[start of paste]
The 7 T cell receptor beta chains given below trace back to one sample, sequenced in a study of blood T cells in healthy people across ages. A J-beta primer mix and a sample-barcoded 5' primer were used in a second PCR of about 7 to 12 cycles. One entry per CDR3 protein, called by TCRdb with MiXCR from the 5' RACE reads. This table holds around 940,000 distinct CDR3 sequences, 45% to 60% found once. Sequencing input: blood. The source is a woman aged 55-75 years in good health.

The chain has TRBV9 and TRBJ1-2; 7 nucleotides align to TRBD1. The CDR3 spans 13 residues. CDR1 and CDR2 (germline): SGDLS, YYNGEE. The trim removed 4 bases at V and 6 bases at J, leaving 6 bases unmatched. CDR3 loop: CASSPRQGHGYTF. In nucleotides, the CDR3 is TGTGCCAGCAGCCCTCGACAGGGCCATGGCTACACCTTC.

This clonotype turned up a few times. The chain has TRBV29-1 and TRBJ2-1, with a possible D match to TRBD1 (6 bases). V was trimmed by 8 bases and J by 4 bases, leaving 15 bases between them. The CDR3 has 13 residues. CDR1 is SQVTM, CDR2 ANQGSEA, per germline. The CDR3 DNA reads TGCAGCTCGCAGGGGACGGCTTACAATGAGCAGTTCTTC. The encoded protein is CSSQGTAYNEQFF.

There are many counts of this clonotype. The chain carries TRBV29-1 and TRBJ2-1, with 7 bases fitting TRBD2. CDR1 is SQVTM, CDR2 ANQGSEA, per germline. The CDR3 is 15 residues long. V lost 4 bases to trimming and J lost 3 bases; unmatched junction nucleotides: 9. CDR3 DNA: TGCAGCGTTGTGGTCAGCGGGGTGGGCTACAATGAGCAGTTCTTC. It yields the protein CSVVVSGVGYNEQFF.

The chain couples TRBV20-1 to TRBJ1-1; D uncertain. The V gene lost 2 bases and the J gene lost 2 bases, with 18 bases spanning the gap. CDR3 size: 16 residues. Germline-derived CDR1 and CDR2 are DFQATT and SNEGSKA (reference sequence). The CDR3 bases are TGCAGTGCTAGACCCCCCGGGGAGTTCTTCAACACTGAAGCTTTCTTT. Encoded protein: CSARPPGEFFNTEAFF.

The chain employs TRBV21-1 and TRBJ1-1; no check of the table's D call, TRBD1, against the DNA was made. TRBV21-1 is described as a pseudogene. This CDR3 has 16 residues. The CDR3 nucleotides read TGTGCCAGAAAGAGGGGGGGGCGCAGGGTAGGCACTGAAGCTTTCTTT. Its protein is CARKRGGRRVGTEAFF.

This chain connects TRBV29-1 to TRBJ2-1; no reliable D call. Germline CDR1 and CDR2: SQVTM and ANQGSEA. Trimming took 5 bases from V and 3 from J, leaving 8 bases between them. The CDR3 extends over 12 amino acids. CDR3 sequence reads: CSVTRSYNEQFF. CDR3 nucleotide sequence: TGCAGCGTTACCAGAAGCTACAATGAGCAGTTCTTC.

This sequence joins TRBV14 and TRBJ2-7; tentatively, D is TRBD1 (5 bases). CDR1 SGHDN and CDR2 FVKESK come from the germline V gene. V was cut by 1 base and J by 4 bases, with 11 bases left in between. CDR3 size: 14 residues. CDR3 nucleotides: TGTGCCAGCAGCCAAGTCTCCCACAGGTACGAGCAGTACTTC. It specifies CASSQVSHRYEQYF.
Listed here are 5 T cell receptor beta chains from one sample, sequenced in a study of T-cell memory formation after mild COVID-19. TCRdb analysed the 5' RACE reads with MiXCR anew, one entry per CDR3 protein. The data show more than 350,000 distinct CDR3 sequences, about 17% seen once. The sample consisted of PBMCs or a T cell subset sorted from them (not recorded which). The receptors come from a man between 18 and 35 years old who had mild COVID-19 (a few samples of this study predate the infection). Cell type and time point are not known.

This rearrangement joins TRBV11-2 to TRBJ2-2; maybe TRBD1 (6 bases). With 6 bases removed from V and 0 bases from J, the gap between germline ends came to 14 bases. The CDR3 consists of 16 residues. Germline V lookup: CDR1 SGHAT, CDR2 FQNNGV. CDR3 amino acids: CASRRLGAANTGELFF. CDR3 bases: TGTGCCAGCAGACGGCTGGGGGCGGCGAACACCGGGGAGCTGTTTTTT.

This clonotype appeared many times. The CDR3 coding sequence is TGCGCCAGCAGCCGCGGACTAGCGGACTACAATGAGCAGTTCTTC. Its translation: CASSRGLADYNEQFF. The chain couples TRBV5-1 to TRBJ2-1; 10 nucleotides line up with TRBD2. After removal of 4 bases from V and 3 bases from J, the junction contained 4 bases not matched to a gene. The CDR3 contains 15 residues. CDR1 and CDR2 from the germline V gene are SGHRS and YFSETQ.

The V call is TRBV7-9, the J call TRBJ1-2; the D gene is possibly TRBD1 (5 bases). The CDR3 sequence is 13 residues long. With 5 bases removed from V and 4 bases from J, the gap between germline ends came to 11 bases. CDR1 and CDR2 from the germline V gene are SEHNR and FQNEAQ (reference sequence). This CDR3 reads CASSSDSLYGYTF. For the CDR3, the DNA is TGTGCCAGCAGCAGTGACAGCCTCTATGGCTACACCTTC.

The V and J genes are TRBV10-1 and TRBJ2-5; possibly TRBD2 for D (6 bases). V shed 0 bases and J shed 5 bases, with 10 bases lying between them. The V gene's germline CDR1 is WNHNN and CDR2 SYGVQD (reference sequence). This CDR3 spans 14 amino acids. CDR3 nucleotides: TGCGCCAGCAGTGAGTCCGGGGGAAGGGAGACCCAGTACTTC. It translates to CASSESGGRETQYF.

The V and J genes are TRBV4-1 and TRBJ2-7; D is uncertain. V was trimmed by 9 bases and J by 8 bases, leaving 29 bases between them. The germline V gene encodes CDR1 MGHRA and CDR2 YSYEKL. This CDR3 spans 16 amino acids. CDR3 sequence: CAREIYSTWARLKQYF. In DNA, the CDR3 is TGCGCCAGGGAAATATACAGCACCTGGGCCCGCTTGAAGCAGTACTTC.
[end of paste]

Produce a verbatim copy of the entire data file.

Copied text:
The 7 T cell receptor beta chains given below trace back to one sample, sequenced in a study of blood T cells in healthy people across ages. A J-beta primer mix and a sample-barcoded 5' primer were used in a second PCR of about 7 to 12 cycles. One entry per CDR3 protein, called by TCRdb with MiXCR from the 5' RACE reads. This table holds around 940,000 distinct CDR3 sequences, 45% to 60% found once. Sequencing input: blood. The source is a woman aged 55-75 years in good health.

The chain has TRBV9 and TRBJ1-2; 7 nucleotides align to TRBD1. The CDR3 spans 13 residues. CDR1 and CDR2 (germline): SGDLS, YYNGEE. The trim removed 4 bases at V and 6 bases at J, leaving 6 bases unmatched. CDR3 loop: CASSPRQGHGYTF. In nucleotides, the CDR3 is TGTGCCAGCAGCCCTCGACAGGGCCATGGCTACACCTTC.

This clonotype turned up a few times. The chain has TRBV29-1 and TRBJ2-1, with a possible D match to TRBD1 (6 bases). V was trimmed by 8 bases and J by 4 bases, leaving 15 bases between them. The CDR3 has 13 residues. CDR1 is SQVTM, CDR2 ANQGSEA, per germline. The CDR3 DNA reads TGCAGCTCGCAGGGGACGGCTTACAATGAGCAGTTCTTC. The encoded protein is CSSQGTAYNEQFF.

There are many counts of this clonotype. The chain carries TRBV29-1 and TRBJ2-1, with 7 bases fitting TRBD2. CDR1 is SQVTM, CDR2 ANQGSEA, per germline. The CDR3 is 15 residues long. V lost 4 bases to trimming and J lost 3 bases; unmatched junction nucleotides: 9. CDR3 DNA: TGCAGCGTTGTGGTCAGCGGGGTGGGCTACAATGAGCAGTTCTTC. It yields the protein CSVVVSGVGYNEQFF.

The chain couples TRBV20-1 to TRBJ1-1; D uncertain. The V gene lost 2 bases and the J gene lost 2 bases, with 18 bases spanning the gap. CDR3 size: 16 residues. Germline-derived CDR1 and CDR2 are DFQATT and SNEGSKA (reference sequence). The CDR3 bases are TGCAGTGCTAGACCCCCCGGGGAGTTCTTCAACACTGAAGCTTTCTTT. Encoded protein: CSARPPGEFFNTEAFF.

The chain employs TRBV21-1 and TRBJ1-1; no check of the table's D call, TRBD1, against the DNA was made. TRBV21-1 is described as a pseudogene. This CDR3 has 16 residues. The CDR3 nucleotides read TGTGCCAGAAAGAGGGGGGGGCGCAGGGTAGGCACTGAAGCTTTCTTT. Its protein is CARKRGGRRVGTEAFF.

This chain connects TRBV29-1 to TRBJ2-1; no reliable D call. Germline CDR1 and CDR2: SQVTM and ANQGSEA. Trimming took 5 bases from V and 3 from J, leaving 8 bases between them. The CDR3 extends over 12 amino acids. CDR3 sequence reads: CSVTRSYNEQFF. CDR3 nucleotide sequence: TGCAGCGTTACCAGAAGCTACAATGAGCAGTTCTTC.

This sequence joins TRBV14 and TRBJ2-7; tentatively, D is TRBD1 (5 bases). CDR1 SGHDN and CDR2 FVKESK come from the germline V gene. V was cut by 1 base and J by 4 bases, with 11 bases left in between. CDR3 size: 14 residues. CDR3 nucleotides: TGTGCCAGCAGCCAAGTCTCCCACAGGTACGAGCAGTACTTC. It specifies CASSQVSHRYEQYF.
Listed here are 5 T cell receptor beta chains from one sample, sequenced in a study of T-cell memory formation after mild COVID-19. TCRdb analysed the 5' RACE reads with MiXCR anew, one entry per CDR3 protein. The data show more than 350,000 distinct CDR3 sequences, about 17% seen once. The sample consisted of PBMCs or a T cell subset sorted from them (not recorded which). The receptors come from a man between 18 and 35 years old who had mild COVID-19 (a few samples of this study predate the infection). Cell type and time point are not known.

This rearrangement joins TRBV11-2 to TRBJ2-2; maybe TRBD1 (6 bases). With 6 bases removed from V and 0 bases from J, the gap between germline ends came to 14 bases. The CDR3 consists of 16 residues. Germline V lookup: CDR1 SGHAT, CDR2 FQNNGV. CDR3 amino acids: CASRRLGAANTGELFF. CDR3 bases: TGTGCCAGCAGACGGCTGGGGGCGGCGAACACCGGGGAGCTGTTTTTT.

This clonotype appeared many times. The CDR3 coding sequence is TGCGCCAGCAGCCGCGGACTAGCGGACTACAATGAGCAGTTCTTC. Its translation: CASSRGLADYNEQFF. The chain couples TRBV5-1 to TRBJ2-1; 10 nucleotides line up with TRBD2. After removal of 4 bases from V and 3 bases from J, the junction contained 4 bases not matched to a gene. The CDR3 contains 15 residues. CDR1 and CDR2 from the germline V gene are SGHRS and YFSETQ.

The V call is TRBV7-9, the J call TRBJ1-2; the D gene is possibly TRBD1 (5 bases). The CDR3 sequence is 13 residues long. With 5 bases removed from V and 4 bases from J, the gap between germline ends came to 11 bases. CDR1 and CDR2 from the germline V gene are SEHNR and FQNEAQ (reference sequence). This CDR3 reads CASSSDSLYGYTF. For the CDR3, the DNA is TGTGCCAGCAGCAGTGACAGCCTCTATGGCTACACCTTC.

The V and J genes are TRBV10-1 and TRBJ2-5; possibly TRBD2 for D (6 bases). V shed 0 bases and J shed 5 bases, with 10 bases lying between them. The V gene's germline CDR1 is WNHNN and CDR2 SYGVQD (reference sequence). This CDR3 spans 14 amino acids. CDR3 nucleotides: TGCGCCAGCAGTGAGTCCGGGGGAAGGGAGACCCAGTACTTC. It translates to CASSESGGRETQYF.

The V and J genes are TRBV4-1 and TRBJ2-7; D is uncertain. V was trimmed by 9 bases and J by 8 bases, leaving 29 bases between them. The germline V gene encodes CDR1 MGHRA and CDR2 YSYEKL. This CDR3 spans 16 amino acids. CDR3 sequence: CAREIYSTWARLKQYF. In DNA, the CDR3 is TGCGCCAGGGAAATATACAGCACCTGGGCCCGCTTGAAGCAGTACTTC.